Renewing Our Social Fabric

By Henderson, Zorika Petic | Human Ecology Forum, Winter 1995 | Go to article overview
Save to active project

Renewing Our Social Fabric

Henderson, Zorika Petic, Human Ecology Forum

Head Start co-founder Urie Bronfenbrenner says our social fabric is unraveling, and families, particularly children, are paying the price. Society has to reestablish its values and customs to give priority to family life and caring for others.

The damage to the physical environment by technology and industrialization has long been a national concern. Far less appreciated is that these same processes are deteriorating the social environment.

"We have yet to acknowledge fully the analogue in the social realm," says Urie Bronfenbrenner, the Jacob Gould Schurman professor emeritus of human development and of psychology. Bronfenbrenner, an expert on the ecology of human development, is a founder of the national Head Start program.

"The unthinking exercise of massive technological power and an unquestioning acquiescence to the demands of industrialization and administrative organization can unleash forces that, if left unbridled, can destroy the human ecology - the social fabric that sustains our capacity to live and work together effectively and to raise our children to become competent, compassionate members of society."

Enabling families to function in an increasingly chaotic environment requires that the principles of human ecology be understood and incorporated into public policy.

Human development takes place through progressively complex interactions between parent and child, Bronfenbrenner notes, and obstacles to those interactions impair normal development.

"Child rearing requires public policies and practices that provide opportunity, status, resources, encouragement, example, stability, and above all, time for parenthood, primarily by parents but also by other adults in the child's life, both within and outside the home," Bronfenbrenner says.

Such support for children, however, is in steep decline. The United States leads the world in divorce rates and in the percentage of children growing up in poverty. The proportion of children living in single-parent families grew by 2.5 times between 1970 and 1993. Today, one fourth of all American children live with only one parent - the highest rate in the developed world. The United States also is in first place in births to teenaged mothers. Since 1985, 50 percent of those births have been to unmarried mothers, and this percentage is on the rise. Fifty-six percent of mothers with children under the age of six are in the labor force.

"As more mothers go to work and fathers are increasingly absent from the home, there are fewer extended-family members who might look after the child," Bronfenbrenner notes.

"Most other developed societies today provide a variety of external supports to parents in the form of substitute care, flexible work schedules, guaranteed maternity and paternity leave, sick leave when children are ill, and cash benefits per child. By comparison, in the United States such resources are in short supply."

Because workplace policies in the United States still are based on realities of the past, they are on a collision course with the realities of family life today.

"From an evolutionary perspective," he says, "there are two kinds of activities that appear particularly salient for our species.

The rest of this article is only available to active members of Questia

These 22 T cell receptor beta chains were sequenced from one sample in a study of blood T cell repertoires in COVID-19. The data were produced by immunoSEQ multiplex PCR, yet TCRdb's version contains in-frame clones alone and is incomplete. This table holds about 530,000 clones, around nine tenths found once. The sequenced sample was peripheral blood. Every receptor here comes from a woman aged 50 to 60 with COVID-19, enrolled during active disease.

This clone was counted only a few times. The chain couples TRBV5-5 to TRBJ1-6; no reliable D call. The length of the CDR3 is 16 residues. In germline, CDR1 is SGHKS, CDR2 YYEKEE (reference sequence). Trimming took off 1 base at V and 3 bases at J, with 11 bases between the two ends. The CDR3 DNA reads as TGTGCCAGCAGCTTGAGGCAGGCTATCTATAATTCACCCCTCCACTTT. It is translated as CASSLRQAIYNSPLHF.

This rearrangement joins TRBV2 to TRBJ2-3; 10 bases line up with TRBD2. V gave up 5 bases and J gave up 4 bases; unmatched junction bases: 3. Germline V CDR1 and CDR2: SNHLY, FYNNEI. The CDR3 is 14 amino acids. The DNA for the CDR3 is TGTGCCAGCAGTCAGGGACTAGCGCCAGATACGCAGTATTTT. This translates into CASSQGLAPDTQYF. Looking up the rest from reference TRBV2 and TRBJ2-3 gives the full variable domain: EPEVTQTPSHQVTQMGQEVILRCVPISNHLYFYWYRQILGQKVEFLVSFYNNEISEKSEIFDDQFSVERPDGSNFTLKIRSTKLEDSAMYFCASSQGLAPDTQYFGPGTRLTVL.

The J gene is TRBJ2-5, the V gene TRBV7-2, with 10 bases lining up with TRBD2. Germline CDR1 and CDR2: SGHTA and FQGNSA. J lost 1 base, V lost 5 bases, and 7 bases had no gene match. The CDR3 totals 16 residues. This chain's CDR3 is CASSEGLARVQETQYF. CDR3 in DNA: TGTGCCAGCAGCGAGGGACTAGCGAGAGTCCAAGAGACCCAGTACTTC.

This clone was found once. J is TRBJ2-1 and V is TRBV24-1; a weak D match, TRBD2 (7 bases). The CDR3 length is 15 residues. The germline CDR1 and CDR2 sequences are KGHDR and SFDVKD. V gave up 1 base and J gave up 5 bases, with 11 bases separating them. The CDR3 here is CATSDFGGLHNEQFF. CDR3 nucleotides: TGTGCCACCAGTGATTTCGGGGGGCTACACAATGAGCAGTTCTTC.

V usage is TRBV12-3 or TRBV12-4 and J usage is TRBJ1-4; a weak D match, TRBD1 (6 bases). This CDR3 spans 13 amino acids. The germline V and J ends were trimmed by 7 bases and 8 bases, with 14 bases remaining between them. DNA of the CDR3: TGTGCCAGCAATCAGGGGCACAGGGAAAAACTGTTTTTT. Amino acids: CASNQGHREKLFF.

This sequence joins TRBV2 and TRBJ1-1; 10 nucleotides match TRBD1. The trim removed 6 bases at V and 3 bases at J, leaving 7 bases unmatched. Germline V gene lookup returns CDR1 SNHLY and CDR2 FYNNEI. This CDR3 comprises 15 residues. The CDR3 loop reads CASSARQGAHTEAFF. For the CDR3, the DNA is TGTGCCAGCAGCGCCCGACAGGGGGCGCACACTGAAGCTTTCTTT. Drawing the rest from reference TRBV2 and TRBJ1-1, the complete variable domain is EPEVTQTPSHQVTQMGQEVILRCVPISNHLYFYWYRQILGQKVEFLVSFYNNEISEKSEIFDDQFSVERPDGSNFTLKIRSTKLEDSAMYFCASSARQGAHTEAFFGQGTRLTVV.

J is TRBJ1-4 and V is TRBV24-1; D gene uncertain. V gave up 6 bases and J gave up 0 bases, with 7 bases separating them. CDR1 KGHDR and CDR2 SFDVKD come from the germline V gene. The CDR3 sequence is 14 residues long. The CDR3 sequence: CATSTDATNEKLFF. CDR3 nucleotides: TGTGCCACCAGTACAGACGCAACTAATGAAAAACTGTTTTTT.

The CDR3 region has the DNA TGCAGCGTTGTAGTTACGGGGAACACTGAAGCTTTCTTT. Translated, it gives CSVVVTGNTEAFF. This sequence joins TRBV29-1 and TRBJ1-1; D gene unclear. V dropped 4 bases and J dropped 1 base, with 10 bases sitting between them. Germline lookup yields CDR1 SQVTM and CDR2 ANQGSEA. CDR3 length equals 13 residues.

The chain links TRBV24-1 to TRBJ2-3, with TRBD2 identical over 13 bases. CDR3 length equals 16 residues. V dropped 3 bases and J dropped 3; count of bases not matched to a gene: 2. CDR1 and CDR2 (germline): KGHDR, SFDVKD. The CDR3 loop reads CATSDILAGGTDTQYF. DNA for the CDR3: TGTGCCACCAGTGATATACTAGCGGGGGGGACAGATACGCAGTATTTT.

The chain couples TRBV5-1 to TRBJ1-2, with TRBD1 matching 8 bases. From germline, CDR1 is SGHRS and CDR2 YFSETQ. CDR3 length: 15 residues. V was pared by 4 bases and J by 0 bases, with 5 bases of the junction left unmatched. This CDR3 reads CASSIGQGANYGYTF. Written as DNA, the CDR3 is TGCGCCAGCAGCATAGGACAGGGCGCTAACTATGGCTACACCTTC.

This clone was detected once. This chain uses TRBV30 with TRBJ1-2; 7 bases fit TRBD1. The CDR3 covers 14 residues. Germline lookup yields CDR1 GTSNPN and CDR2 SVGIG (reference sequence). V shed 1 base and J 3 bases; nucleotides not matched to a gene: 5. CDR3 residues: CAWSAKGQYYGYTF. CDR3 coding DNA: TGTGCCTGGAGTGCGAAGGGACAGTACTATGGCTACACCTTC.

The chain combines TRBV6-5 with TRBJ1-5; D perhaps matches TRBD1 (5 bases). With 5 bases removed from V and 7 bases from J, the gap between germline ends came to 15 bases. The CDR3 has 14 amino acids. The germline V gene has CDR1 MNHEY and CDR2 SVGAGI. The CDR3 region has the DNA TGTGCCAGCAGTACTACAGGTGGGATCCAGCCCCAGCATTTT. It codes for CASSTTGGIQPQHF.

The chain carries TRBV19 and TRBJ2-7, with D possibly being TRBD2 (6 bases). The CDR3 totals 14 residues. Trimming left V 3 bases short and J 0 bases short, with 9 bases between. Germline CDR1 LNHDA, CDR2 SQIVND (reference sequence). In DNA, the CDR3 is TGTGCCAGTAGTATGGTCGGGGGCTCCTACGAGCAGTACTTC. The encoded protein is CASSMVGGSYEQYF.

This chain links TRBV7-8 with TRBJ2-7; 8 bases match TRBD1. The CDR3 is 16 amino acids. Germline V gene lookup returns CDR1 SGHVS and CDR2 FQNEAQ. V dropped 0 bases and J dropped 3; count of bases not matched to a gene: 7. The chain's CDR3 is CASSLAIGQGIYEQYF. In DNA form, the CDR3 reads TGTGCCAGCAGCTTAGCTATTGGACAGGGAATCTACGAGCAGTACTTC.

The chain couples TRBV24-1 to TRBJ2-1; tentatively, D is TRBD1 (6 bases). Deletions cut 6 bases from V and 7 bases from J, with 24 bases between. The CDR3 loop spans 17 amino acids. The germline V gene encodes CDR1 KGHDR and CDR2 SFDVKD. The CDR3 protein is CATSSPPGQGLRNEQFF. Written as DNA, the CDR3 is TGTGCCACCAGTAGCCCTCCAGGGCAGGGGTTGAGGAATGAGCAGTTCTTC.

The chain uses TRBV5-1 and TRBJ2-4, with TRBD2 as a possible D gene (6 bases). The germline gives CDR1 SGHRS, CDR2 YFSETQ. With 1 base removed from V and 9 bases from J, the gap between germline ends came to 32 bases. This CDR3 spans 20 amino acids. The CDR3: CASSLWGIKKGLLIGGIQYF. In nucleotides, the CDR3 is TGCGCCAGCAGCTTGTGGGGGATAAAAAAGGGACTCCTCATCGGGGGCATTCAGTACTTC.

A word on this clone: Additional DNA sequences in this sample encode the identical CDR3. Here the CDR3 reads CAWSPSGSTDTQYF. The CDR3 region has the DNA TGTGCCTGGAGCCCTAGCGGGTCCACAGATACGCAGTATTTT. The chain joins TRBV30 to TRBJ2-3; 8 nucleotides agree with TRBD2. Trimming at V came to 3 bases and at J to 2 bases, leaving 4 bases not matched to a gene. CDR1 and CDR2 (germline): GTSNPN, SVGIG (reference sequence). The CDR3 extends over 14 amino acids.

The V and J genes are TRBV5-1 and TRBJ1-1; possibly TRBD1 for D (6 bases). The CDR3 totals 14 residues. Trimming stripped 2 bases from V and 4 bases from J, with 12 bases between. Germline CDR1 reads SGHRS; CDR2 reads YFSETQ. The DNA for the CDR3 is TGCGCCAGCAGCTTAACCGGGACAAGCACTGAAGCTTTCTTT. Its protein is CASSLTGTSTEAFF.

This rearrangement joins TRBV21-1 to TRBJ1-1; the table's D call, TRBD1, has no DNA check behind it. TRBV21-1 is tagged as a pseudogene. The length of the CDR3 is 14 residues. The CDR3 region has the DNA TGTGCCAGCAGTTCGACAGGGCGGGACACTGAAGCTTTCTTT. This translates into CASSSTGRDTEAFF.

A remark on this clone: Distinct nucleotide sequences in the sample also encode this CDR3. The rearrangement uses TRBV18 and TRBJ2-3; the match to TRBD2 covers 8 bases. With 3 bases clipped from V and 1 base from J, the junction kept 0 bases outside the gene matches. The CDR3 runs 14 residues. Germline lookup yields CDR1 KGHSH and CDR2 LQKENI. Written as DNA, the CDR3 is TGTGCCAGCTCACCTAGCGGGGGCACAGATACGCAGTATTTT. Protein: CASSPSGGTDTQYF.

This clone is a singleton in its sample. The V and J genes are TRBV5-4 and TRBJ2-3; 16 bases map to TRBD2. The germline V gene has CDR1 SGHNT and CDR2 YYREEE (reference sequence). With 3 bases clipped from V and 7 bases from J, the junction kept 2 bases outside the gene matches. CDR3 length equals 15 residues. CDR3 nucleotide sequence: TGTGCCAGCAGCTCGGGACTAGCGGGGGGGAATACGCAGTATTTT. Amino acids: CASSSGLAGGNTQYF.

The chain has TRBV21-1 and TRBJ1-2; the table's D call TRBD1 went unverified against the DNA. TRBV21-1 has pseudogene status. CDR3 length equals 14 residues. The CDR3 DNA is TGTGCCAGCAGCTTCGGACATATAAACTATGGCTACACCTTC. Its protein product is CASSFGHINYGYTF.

Sign up now for a free, 1-day trial and receive full access to:

  • Questia's entire collection
  • Automatic bibliography creation
  • More helpful research tools like notes, citations, and highlights
  • Ad-free environment

Already a member? Log in now.

Notes for this article

Add a new note
If you are trying to select text to create highlights or citations, remember that you must now click or tap on the first word, and then click or tap on the last word.
Loading One moment ...
Project items
Cite this article

Cited article

Citations are available only to our active members.
Sign up now to cite pages or passages in MLA, APA and Chicago citation styles.

Cited article

Renewing Our Social Fabric


Text size Smaller Larger
Search within

Search within this article

Look up

Look up a word

  • Dictionary
  • Thesaurus
Please submit a word or phrase above.
Print this page

Print this page

Why can't I print more than one page at a time?

While we understand printed pages are helpful to our users, this limitation is necessary to help protect our publishers' copyrighted material and prevent its unlawful distribution. We are sorry for any inconvenience.
Full screen

matching results for page

Cited passage

Citations are available only to our active members.
Sign up now to cite pages or passages in MLA, APA and Chicago citation styles.

Cited passage

Welcome to the new Questia Reader

The Questia Reader has been updated to provide you with an even better online reading experience.  It is now 100% Responsive, which means you can read our books and articles on any sized device you wish.  All of your favorite tools like notes, highlights, and citations are still here, but the way you select text has been updated to be easier to use, especially on touchscreen devices.  Here's how:

1. Click or tap the first word you want to select.
2. Click or tap the last word you want to select.

OK, got it!

Thanks for trying Questia!

Please continue trying out our research tools, but please note, full functionality is available only to our active members.

Your work will be lost once you leave this Web page.

For full access in an ad-free environment, sign up now for a FREE, 1-day trial.

Already a member? Log in now.

Are you sure you want to delete this highlight?